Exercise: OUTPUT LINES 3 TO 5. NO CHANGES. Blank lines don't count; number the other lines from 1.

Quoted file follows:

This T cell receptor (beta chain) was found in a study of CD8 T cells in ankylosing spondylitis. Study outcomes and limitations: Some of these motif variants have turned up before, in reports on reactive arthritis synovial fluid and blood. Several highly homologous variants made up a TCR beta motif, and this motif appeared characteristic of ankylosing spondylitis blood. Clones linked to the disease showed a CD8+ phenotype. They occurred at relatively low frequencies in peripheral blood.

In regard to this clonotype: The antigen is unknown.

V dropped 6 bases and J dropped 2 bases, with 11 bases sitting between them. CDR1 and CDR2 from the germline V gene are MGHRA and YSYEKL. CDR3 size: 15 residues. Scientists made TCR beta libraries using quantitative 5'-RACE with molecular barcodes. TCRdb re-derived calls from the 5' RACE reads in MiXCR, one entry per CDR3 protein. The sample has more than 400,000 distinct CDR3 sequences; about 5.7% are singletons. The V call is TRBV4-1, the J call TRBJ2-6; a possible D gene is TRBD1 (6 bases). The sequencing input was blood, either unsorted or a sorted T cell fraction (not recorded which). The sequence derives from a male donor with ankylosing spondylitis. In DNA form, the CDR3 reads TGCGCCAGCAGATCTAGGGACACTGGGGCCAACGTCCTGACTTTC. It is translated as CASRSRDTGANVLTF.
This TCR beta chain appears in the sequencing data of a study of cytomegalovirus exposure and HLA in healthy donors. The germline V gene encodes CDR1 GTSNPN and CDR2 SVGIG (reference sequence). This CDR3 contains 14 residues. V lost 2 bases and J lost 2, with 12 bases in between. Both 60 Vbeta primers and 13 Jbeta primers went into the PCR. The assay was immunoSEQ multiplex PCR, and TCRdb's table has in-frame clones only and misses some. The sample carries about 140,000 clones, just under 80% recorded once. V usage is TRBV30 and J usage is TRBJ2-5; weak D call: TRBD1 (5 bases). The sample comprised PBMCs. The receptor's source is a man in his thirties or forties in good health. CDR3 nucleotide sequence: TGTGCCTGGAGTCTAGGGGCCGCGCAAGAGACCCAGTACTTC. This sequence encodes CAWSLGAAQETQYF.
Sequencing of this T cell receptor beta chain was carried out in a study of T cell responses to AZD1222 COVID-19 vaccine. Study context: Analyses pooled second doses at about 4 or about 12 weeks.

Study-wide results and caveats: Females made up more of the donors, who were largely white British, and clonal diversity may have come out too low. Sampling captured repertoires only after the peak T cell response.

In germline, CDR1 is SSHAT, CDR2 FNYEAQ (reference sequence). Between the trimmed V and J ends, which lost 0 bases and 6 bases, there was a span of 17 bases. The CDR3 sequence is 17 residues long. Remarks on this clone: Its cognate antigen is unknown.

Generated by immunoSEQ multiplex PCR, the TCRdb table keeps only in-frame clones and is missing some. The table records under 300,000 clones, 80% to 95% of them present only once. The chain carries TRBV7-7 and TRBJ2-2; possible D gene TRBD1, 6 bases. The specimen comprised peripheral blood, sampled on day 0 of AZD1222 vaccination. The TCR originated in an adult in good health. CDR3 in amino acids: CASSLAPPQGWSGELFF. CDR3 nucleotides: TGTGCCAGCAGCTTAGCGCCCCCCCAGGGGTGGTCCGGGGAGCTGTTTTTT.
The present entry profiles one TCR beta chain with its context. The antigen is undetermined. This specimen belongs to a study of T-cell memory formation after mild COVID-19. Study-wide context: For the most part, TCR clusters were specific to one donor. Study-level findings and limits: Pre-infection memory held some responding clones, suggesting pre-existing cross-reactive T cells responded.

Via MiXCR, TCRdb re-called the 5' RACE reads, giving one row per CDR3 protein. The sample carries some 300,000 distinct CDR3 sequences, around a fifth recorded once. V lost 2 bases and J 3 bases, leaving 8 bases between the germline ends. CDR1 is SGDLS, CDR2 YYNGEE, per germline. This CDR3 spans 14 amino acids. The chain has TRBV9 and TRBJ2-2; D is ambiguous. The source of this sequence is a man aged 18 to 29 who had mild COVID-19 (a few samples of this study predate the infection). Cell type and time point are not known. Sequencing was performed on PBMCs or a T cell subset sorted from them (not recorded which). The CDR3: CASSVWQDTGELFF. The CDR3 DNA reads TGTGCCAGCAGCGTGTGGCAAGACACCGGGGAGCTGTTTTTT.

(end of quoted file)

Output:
V dropped 6 bases and J dropped 2 bases, with 11 bases sitting between them. CDR1 and CDR2 from the germline V gene are MGHRA and YSYEKL. CDR3 size: 15 residues. Scientists made TCR beta libraries using quantitative 5'-RACE with molecular barcodes. TCRdb re-derived calls from the 5' RACE reads in MiXCR, one entry per CDR3 protein. The sample has more than 400,000 distinct CDR3 sequences; about 5.7% are singletons. The V call is TRBV4-1, the J call TRBJ2-6; a possible D gene is TRBD1 (6 bases). The sequencing input was blood, either unsorted or a sorted T cell fraction (not recorded which). The sequence derives from a male donor with ankylosing spondylitis. In DNA form, the CDR3 reads TGCGCCAGCAGATCTAGGGACACTGGGGCCAACGTCCTGACTTTC. It is translated as CASRSRDTGANVLTF.
This TCR beta chain appears in the sequencing data of a study of cytomegalovirus exposure and HLA in healthy donors. The germline V gene encodes CDR1 GTSNPN and CDR2 SVGIG (reference sequence). This CDR3 contains 14 residues. V lost 2 bases and J lost 2, with 12 bases in between. Both 60 Vbeta primers and 13 Jbeta primers went into the PCR. The assay was immunoSEQ multiplex PCR, and TCRdb's table has in-frame clones only and misses some. The sample carries about 140,000 clones, just under 80% recorded once. V usage is TRBV30 and J usage is TRBJ2-5; weak D call: TRBD1 (5 bases). The sample comprised PBMCs. The receptor's source is a man in his thirties or forties in good health. CDR3 nucleotide sequence: TGTGCCTGGAGTCTAGGGGCCGCGCAAGAGACCCAGTACTTC. This sequence encodes CAWSLGAAQETQYF.
Sequencing of this T cell receptor beta chain was carried out in a study of T cell responses to AZD1222 COVID-19 vaccine. Study context: Analyses pooled second doses at about 4 or about 12 weeks.